Friday, December 2, 2005
Case Law Development: Insurance Company's Duty to Protect Ex-Spouse as Beneficiary of Life Insurance
So just how does one insure that an ex-spouse complies with the divorce decree ordering them to retain a particular beneficiary on a life insurance policy? This Georgia case shows that even the most diligent efforts may not be enough... Wife sued her deceased ex-husband’s insurance company for promissory estoppel and breach of a duty to investigate after her husband changed the beneficiary on his life insurance weeks before his death. Under their divorce decree, Husband had agreed to keep Wife as the beneficiary in the policy. Wife had gone to considerable lengths to notify the insurance company of the divorce decree and secure their cooperation in seeing that the policy not be changed. The company, however, agreed only to send her duplicate notices of any defaults and to “consider the decree” if any change in the policy were sought. The Georgia Court of Appeals held that the promise to “consider” the decree was not one that would induce reasonable reliance by the wife and that, as a third party to the policy, the company had no independent duty to investigate whether she had any interest in the policy proceeds.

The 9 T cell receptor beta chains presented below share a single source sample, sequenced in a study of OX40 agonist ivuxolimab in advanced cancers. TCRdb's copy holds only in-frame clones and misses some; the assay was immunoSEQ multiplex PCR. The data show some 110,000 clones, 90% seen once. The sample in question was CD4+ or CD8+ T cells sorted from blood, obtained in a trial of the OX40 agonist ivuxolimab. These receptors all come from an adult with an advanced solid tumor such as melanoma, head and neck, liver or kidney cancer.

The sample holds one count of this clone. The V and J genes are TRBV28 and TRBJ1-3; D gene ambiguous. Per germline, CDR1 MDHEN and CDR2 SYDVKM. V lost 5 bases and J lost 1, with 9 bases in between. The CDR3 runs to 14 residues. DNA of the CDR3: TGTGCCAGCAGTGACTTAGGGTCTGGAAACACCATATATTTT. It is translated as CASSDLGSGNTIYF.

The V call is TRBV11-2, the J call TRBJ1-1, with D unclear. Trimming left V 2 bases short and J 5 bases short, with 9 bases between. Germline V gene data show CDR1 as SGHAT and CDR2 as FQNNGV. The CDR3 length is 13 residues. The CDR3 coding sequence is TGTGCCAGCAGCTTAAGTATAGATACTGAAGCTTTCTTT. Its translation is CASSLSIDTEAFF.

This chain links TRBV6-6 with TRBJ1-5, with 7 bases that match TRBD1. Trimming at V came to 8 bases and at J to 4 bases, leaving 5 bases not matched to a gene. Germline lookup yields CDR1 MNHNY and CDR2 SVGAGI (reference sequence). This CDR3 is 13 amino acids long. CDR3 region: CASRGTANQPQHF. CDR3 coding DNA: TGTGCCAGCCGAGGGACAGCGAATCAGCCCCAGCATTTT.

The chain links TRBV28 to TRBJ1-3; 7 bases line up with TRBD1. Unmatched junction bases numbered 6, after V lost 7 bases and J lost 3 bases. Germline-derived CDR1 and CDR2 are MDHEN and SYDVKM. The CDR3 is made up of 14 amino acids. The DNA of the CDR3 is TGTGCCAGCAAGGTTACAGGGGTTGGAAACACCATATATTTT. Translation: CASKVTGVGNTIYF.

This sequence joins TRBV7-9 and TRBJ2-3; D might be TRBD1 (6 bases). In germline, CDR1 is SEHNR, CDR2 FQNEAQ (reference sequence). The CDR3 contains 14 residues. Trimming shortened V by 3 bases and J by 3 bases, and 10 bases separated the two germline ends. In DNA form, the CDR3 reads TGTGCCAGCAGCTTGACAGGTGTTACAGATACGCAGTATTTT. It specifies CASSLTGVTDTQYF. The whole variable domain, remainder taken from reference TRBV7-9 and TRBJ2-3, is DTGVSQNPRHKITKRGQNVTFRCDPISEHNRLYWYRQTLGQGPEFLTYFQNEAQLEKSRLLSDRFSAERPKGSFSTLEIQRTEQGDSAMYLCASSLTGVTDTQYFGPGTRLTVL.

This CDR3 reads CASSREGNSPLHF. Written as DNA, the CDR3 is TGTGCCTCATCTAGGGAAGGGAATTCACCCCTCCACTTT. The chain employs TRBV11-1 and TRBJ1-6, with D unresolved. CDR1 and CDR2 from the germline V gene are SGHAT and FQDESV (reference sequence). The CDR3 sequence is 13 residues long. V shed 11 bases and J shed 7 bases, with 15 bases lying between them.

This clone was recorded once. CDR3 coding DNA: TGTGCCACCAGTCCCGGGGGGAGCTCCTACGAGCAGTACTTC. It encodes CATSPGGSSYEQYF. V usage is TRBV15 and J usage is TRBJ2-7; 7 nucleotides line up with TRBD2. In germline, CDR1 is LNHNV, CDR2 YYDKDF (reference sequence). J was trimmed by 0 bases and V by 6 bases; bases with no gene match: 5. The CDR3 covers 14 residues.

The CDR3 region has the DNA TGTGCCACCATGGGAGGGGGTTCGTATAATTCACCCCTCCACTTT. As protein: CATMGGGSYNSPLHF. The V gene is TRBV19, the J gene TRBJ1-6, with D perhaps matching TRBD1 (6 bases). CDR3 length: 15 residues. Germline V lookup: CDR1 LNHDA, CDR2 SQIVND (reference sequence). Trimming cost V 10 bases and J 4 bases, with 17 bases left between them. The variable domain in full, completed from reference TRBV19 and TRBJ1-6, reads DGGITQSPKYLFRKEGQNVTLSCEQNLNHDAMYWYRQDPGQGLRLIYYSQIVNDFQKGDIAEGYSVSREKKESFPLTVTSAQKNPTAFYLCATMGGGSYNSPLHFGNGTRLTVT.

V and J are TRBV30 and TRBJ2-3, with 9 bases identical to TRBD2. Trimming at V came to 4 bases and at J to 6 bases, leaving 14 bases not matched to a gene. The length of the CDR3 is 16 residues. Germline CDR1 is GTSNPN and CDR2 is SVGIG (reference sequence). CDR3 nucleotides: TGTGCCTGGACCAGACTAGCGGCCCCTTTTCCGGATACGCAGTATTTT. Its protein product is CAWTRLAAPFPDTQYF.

McReynolds v. The Prudential Insurance Company, 2005 Ga. App. LEXIS 1300 (November 23, 2005)